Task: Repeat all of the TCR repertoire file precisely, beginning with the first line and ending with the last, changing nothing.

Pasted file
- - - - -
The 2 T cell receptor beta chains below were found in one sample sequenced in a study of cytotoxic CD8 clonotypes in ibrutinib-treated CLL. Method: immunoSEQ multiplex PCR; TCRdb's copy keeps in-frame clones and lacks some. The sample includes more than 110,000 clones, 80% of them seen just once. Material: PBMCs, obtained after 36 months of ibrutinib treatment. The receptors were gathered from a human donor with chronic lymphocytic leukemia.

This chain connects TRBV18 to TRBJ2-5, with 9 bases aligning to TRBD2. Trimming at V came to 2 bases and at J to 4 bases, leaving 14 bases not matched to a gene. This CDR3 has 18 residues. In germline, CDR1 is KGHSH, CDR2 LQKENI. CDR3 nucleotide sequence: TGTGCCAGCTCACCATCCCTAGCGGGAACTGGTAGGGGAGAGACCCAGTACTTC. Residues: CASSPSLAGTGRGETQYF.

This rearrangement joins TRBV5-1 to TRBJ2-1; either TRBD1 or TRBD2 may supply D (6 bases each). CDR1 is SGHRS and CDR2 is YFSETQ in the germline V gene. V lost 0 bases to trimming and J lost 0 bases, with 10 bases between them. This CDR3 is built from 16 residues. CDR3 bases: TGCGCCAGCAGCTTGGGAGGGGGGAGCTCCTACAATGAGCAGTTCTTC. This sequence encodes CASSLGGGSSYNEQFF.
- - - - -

The 2 T cell receptor beta chains below were found in one sample sequenced in a study of cytotoxic CD8 clonotypes in ibrutinib-treated CLL. Method: immunoSEQ multiplex PCR; TCRdb's copy keeps in-frame clones and lacks some. The sample includes more than 110,000 clones, 80% of them seen just once. Material: PBMCs, obtained after 36 months of ibrutinib treatment. The receptors were gathered from a human donor with chronic lymphocytic leukemia.

This chain connects TRBV18 to TRBJ2-5, with 9 bases aligning to TRBD2. Trimming at V came to 2 bases and at J to 4 bases, leaving 14 bases not matched to a gene. This CDR3 has 18 residues. In germline, CDR1 is KGHSH, CDR2 LQKENI. CDR3 nucleotide sequence: TGTGCCAGCTCACCATCCCTAGCGGGAACTGGTAGGGGAGAGACCCAGTACTTC. Residues: CASSPSLAGTGRGETQYF.

This rearrangement joins TRBV5-1 to TRBJ2-1; either TRBD1 or TRBD2 may supply D (6 bases each). CDR1 is SGHRS and CDR2 is YFSETQ in the germline V gene. V lost 0 bases to trimming and J lost 0 bases, with 10 bases between them. This CDR3 is built from 16 residues. CDR3 bases: TGCGCCAGCAGCTTGGGAGGGGGGAGCTCCTACAATGAGCAGTTCTTC. This sequence encodes CASSLGGGSSYNEQFF.